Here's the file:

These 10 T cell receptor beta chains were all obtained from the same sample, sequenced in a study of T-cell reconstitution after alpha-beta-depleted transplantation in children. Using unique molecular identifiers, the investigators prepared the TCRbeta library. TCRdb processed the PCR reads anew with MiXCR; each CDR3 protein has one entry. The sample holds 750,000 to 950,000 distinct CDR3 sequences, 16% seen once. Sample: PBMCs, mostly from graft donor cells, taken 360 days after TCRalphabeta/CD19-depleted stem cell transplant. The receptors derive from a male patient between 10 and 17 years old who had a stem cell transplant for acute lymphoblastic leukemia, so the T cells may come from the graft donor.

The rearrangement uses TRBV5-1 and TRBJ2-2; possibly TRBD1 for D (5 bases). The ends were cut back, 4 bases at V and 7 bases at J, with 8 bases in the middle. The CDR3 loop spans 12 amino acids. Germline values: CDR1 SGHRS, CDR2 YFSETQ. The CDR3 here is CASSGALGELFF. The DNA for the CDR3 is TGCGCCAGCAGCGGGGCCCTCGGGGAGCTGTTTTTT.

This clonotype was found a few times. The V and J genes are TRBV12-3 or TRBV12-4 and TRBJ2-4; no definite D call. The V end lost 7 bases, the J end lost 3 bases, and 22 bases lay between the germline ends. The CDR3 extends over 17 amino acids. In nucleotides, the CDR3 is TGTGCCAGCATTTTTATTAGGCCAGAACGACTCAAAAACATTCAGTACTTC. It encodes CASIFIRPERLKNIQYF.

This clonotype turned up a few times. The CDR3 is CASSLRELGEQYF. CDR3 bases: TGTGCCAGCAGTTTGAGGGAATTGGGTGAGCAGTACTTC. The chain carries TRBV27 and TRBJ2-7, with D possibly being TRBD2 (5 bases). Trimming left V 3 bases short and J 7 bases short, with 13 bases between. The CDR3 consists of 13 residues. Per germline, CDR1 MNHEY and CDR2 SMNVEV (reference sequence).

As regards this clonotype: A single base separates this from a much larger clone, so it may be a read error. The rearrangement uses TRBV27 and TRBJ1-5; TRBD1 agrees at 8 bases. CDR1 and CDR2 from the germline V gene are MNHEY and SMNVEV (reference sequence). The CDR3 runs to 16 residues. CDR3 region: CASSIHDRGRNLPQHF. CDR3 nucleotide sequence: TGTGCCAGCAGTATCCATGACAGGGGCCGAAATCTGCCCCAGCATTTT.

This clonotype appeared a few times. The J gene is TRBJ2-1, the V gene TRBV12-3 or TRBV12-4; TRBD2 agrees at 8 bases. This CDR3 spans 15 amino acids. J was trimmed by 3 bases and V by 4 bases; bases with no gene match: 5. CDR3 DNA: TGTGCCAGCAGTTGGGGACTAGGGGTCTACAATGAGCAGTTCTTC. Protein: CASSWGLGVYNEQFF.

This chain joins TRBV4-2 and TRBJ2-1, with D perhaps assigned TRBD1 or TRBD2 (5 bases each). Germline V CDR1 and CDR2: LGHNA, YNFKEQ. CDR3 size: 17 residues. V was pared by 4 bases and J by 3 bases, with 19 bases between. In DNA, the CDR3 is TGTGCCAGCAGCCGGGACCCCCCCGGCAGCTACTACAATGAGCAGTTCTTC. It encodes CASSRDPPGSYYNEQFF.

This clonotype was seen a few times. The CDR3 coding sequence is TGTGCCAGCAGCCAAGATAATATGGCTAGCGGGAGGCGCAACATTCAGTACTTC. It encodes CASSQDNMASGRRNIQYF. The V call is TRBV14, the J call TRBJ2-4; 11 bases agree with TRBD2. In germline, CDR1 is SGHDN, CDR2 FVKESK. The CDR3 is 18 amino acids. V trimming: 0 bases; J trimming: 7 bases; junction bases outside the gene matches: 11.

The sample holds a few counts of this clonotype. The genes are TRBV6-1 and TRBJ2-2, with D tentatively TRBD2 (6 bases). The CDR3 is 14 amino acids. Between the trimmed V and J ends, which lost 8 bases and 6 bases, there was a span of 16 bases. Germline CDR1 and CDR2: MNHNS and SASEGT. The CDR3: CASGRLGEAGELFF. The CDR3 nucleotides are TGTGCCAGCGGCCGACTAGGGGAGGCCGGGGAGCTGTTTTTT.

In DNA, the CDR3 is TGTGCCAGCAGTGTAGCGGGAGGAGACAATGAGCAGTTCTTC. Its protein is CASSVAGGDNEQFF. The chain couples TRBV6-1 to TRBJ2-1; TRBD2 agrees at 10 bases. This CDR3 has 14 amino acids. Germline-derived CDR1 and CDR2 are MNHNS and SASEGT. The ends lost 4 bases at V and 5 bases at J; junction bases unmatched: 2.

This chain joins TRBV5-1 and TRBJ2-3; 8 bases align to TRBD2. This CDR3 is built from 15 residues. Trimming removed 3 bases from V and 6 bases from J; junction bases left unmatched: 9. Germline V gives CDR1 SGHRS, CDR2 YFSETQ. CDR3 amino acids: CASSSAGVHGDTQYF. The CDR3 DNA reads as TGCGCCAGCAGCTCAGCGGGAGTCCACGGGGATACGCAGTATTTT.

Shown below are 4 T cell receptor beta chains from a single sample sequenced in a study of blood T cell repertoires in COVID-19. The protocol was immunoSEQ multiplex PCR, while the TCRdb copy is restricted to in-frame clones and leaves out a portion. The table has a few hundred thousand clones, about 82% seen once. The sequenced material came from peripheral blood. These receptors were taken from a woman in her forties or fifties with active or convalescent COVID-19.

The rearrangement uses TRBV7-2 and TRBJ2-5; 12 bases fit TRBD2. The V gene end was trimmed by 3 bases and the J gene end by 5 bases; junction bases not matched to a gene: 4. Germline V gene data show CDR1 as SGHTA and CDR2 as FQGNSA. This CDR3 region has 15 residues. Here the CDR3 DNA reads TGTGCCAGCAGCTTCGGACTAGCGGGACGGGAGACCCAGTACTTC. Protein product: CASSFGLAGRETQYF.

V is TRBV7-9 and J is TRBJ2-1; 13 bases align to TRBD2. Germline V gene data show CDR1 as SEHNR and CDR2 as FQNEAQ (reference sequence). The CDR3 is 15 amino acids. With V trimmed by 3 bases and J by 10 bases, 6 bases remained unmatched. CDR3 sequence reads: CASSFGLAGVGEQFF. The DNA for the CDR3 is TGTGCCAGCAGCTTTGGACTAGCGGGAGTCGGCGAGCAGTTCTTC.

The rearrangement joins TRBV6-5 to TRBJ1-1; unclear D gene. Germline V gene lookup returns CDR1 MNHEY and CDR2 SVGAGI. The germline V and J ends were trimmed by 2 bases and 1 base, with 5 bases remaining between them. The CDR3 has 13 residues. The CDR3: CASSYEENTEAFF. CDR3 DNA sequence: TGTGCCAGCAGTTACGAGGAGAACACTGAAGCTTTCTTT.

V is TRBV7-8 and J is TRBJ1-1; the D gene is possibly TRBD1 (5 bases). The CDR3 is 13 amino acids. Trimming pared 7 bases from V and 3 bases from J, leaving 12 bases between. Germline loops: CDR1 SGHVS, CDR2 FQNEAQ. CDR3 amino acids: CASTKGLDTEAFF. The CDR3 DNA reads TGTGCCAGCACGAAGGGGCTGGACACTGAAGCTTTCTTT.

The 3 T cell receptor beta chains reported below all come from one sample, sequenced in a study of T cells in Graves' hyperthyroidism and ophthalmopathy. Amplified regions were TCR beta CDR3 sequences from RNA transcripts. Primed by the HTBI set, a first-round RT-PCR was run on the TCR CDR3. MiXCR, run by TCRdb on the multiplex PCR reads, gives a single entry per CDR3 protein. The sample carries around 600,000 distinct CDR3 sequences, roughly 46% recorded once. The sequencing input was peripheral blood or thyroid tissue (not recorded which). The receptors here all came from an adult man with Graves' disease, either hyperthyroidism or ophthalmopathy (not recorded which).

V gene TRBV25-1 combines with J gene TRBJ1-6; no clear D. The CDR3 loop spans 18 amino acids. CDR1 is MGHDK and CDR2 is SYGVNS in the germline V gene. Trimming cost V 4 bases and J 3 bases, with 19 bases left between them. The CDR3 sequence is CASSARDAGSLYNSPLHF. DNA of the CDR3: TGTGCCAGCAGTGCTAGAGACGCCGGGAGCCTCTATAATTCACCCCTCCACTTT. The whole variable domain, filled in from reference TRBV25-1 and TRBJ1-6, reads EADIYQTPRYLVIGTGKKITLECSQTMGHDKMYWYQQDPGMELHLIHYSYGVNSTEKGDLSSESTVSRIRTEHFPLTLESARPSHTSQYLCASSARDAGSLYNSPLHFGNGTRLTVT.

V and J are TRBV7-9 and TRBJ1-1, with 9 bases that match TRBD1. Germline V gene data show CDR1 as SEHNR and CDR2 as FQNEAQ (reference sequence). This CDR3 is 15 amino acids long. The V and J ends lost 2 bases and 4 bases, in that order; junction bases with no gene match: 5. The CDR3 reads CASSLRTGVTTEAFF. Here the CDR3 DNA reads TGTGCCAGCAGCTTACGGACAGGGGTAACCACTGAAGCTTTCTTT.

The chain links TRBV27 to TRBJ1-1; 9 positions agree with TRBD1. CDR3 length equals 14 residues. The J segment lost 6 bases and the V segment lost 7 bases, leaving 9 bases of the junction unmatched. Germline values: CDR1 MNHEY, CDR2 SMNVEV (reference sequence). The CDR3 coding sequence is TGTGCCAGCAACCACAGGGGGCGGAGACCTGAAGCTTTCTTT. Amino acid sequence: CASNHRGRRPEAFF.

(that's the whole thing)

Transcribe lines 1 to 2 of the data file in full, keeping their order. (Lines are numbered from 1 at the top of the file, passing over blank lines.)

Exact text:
These 10 T cell receptor beta chains were all obtained from the same sample, sequenced in a study of T-cell reconstitution after alpha-beta-depleted transplantation in children. Using unique molecular identifiers, the investigators prepared the TCRbeta library. TCRdb processed the PCR reads anew with MiXCR; each CDR3 protein has one entry. The sample holds 750,000 to 950,000 distinct CDR3 sequences, 16% seen once. Sample: PBMCs, mostly from graft donor cells, taken 360 days after TCRalphabeta/CD19-depleted stem cell transplant. The receptors derive from a male patient between 10 and 17 years old who had a stem cell transplant for acute lymphoblastic leukemia, so the T cells may come from the graft donor.

The rearrangement uses TRBV5-1 and TRBJ2-2; possibly TRBD1 for D (5 bases). The ends were cut back, 4 bases at V and 7 bases at J, with 8 bases in the middle. The CDR3 loop spans 12 amino acids. Germline values: CDR1 SGHRS, CDR2 YFSETQ. The CDR3 here is CASSGALGELFF. The DNA for the CDR3 is TGCGCCAGCAGCGGGGCCCTCGGGGAGCTGTTTTTT.